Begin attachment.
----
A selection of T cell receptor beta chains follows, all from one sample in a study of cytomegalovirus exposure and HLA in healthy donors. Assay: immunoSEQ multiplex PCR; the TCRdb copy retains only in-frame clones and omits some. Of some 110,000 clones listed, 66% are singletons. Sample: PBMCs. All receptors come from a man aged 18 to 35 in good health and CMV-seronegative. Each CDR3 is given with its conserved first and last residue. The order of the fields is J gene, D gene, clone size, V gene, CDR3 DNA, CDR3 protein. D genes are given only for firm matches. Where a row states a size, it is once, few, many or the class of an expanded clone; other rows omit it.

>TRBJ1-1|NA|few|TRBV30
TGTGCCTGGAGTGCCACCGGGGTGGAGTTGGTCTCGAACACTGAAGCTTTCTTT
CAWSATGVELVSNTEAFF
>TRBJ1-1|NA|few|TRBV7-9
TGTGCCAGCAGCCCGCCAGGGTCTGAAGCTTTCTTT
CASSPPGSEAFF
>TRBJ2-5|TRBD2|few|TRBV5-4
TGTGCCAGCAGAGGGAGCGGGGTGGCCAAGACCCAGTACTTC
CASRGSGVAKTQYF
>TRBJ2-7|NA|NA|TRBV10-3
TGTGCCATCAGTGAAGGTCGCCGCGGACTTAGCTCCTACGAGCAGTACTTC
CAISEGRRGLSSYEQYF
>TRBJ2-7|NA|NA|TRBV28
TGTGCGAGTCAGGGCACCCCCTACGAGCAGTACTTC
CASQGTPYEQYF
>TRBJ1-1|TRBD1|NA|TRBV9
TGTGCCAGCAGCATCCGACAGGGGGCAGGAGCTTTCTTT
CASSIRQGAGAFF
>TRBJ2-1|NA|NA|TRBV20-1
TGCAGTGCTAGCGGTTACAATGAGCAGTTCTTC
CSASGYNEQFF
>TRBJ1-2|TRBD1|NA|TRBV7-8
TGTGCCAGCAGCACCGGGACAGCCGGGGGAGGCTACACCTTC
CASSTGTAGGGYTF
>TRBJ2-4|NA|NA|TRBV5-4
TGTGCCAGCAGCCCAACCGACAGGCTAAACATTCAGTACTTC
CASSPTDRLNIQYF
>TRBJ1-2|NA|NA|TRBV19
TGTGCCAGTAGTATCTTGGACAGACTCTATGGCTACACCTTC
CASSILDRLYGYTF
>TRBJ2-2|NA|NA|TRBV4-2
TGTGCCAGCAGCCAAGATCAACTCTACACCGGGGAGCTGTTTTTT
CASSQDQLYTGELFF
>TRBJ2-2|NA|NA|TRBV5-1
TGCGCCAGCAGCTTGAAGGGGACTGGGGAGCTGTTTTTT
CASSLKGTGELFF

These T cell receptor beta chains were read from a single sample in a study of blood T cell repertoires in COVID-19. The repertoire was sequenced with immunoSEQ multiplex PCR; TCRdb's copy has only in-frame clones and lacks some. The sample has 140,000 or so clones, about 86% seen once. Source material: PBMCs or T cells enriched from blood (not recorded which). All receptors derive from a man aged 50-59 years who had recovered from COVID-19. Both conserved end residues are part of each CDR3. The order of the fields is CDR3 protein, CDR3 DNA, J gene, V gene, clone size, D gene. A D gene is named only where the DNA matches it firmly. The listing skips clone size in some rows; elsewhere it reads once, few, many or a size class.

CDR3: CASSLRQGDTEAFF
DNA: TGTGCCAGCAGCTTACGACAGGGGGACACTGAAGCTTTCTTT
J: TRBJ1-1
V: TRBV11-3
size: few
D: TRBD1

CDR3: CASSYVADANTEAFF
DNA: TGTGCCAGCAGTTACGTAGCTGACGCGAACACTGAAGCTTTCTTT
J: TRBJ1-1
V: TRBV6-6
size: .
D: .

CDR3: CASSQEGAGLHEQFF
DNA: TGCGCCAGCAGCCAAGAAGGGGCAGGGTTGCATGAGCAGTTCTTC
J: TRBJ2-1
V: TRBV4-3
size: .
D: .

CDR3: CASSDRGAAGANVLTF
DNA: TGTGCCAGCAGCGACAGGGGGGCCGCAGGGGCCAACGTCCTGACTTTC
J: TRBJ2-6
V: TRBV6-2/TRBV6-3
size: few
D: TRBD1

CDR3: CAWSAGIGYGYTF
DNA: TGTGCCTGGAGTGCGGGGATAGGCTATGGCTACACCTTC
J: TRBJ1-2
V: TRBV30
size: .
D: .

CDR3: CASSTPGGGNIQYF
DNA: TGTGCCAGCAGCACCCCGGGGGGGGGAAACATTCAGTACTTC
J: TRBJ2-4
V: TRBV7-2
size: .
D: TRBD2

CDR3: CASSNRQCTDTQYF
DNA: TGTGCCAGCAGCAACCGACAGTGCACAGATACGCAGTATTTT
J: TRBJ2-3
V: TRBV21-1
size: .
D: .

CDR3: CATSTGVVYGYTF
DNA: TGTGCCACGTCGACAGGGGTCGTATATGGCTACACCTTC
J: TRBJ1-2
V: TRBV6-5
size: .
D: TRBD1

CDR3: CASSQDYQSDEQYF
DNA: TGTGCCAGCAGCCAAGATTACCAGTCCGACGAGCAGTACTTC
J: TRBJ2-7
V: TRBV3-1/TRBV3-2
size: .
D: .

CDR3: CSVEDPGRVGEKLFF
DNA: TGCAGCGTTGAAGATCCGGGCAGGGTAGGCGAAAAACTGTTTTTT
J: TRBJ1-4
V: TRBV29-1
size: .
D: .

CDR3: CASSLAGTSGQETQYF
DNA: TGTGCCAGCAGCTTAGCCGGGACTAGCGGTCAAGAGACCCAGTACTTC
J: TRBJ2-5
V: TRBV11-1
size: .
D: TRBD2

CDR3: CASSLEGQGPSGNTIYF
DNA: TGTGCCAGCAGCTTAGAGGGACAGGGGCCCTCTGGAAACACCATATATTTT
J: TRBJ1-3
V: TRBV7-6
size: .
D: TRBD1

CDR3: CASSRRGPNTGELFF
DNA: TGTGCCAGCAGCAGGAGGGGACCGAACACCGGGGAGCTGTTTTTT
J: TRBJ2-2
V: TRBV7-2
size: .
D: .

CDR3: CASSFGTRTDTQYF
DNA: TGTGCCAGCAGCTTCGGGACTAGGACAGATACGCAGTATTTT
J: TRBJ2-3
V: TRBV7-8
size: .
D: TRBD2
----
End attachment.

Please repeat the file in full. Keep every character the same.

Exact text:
A selection of T cell receptor beta chains follows, all from one sample in a study of cytomegalovirus exposure and HLA in healthy donors. Assay: immunoSEQ multiplex PCR; the TCRdb copy retains only in-frame clones and omits some. Of some 110,000 clones listed, 66% are singletons. Sample: PBMCs. All receptors come from a man aged 18 to 35 in good health and CMV-seronegative. Each CDR3 is given with its conserved first and last residue. The order of the fields is J gene, D gene, clone size, V gene, CDR3 DNA, CDR3 protein. D genes are given only for firm matches. Where a row states a size, it is once, few, many or the class of an expanded clone; other rows omit it.

>TRBJ1-1|NA|few|TRBV30
TGTGCCTGGAGTGCCACCGGGGTGGAGTTGGTCTCGAACACTGAAGCTTTCTTT
CAWSATGVELVSNTEAFF
>TRBJ1-1|NA|few|TRBV7-9
TGTGCCAGCAGCCCGCCAGGGTCTGAAGCTTTCTTT
CASSPPGSEAFF
>TRBJ2-5|TRBD2|few|TRBV5-4
TGTGCCAGCAGAGGGAGCGGGGTGGCCAAGACCCAGTACTTC
CASRGSGVAKTQYF
>TRBJ2-7|NA|NA|TRBV10-3
TGTGCCATCAGTGAAGGTCGCCGCGGACTTAGCTCCTACGAGCAGTACTTC
CAISEGRRGLSSYEQYF
>TRBJ2-7|NA|NA|TRBV28
TGTGCGAGTCAGGGCACCCCCTACGAGCAGTACTTC
CASQGTPYEQYF
>TRBJ1-1|TRBD1|NA|TRBV9
TGTGCCAGCAGCATCCGACAGGGGGCAGGAGCTTTCTTT
CASSIRQGAGAFF
>TRBJ2-1|NA|NA|TRBV20-1
TGCAGTGCTAGCGGTTACAATGAGCAGTTCTTC
CSASGYNEQFF
>TRBJ1-2|TRBD1|NA|TRBV7-8
TGTGCCAGCAGCACCGGGACAGCCGGGGGAGGCTACACCTTC
CASSTGTAGGGYTF
>TRBJ2-4|NA|NA|TRBV5-4
TGTGCCAGCAGCCCAACCGACAGGCTAAACATTCAGTACTTC
CASSPTDRLNIQYF
>TRBJ1-2|NA|NA|TRBV19
TGTGCCAGTAGTATCTTGGACAGACTCTATGGCTACACCTTC
CASSILDRLYGYTF
>TRBJ2-2|NA|NA|TRBV4-2
TGTGCCAGCAGCCAAGATCAACTCTACACCGGGGAGCTGTTTTTT
CASSQDQLYTGELFF
>TRBJ2-2|NA|NA|TRBV5-1
TGCGCCAGCAGCTTGAAGGGGACTGGGGAGCTGTTTTTT
CASSLKGTGELFF

These T cell receptor beta chains were read from a single sample in a study of blood T cell repertoires in COVID-19. The repertoire was sequenced with immunoSEQ multiplex PCR; TCRdb's copy has only in-frame clones and lacks some. The sample has 140,000 or so clones, about 86% seen once. Source material: PBMCs or T cells enriched from blood (not recorded which). All receptors derive from a man aged 50-59 years who had recovered from COVID-19. Both conserved end residues are part of each CDR3. The order of the fields is CDR3 protein, CDR3 DNA, J gene, V gene, clone size, D gene. A D gene is named only where the DNA matches it firmly. The listing skips clone size in some rows; elsewhere it reads once, few, many or a size class.

CDR3: CASSLRQGDTEAFF
DNA: TGTGCCAGCAGCTTACGACAGGGGGACACTGAAGCTTTCTTT
J: TRBJ1-1
V: TRBV11-3
size: few
D: TRBD1

CDR3: CASSYVADANTEAFF
DNA: TGTGCCAGCAGTTACGTAGCTGACGCGAACACTGAAGCTTTCTTT
J: TRBJ1-1
V: TRBV6-6
size: .
D: .

CDR3: CASSQEGAGLHEQFF
DNA: TGCGCCAGCAGCCAAGAAGGGGCAGGGTTGCATGAGCAGTTCTTC
J: TRBJ2-1
V: TRBV4-3
size: .
D: .

CDR3: CASSDRGAAGANVLTF
DNA: TGTGCCAGCAGCGACAGGGGGGCCGCAGGGGCCAACGTCCTGACTTTC
J: TRBJ2-6
V: TRBV6-2/TRBV6-3
size: few
D: TRBD1

CDR3: CAWSAGIGYGYTF
DNA: TGTGCCTGGAGTGCGGGGATAGGCTATGGCTACACCTTC
J: TRBJ1-2
V: TRBV30
size: .
D: .

CDR3: CASSTPGGGNIQYF
DNA: TGTGCCAGCAGCACCCCGGGGGGGGGAAACATTCAGTACTTC
J: TRBJ2-4
V: TRBV7-2
size: .
D: TRBD2

CDR3: CASSNRQCTDTQYF
DNA: TGTGCCAGCAGCAACCGACAGTGCACAGATACGCAGTATTTT
J: TRBJ2-3
V: TRBV21-1
size: .
D: .

CDR3: CATSTGVVYGYTF
DNA: TGTGCCACGTCGACAGGGGTCGTATATGGCTACACCTTC
J: TRBJ1-2
V: TRBV6-5
size: .
D: TRBD1

CDR3: CASSQDYQSDEQYF
DNA: TGTGCCAGCAGCCAAGATTACCAGTCCGACGAGCAGTACTTC
J: TRBJ2-7
V: TRBV3-1/TRBV3-2
size: .
D: .

CDR3: CSVEDPGRVGEKLFF
DNA: TGCAGCGTTGAAGATCCGGGCAGGGTAGGCGAAAAACTGTTTTTT
J: TRBJ1-4
V: TRBV29-1
size: .
D: .

CDR3: CASSLAGTSGQETQYF
DNA: TGTGCCAGCAGCTTAGCCGGGACTAGCGGTCAAGAGACCCAGTACTTC
J: TRBJ2-5
V: TRBV11-1
size: .
D: TRBD2

CDR3: CASSLEGQGPSGNTIYF
DNA: TGTGCCAGCAGCTTAGAGGGACAGGGGCCCTCTGGAAACACCATATATTTT
J: TRBJ1-3
V: TRBV7-6
size: .
D: TRBD1

CDR3: CASSRRGPNTGELFF
DNA: TGTGCCAGCAGCAGGAGGGGACCGAACACCGGGGAGCTGTTTTTT
J: TRBJ2-2
V: TRBV7-2
size: .
D: .

CDR3: CASSFGTRTDTQYF
DNA: TGTGCCAGCAGCTTCGGGACTAGGACAGATACGCAGTATTTT
J: TRBJ2-3
V: TRBV7-8
size: .
D: TRBD2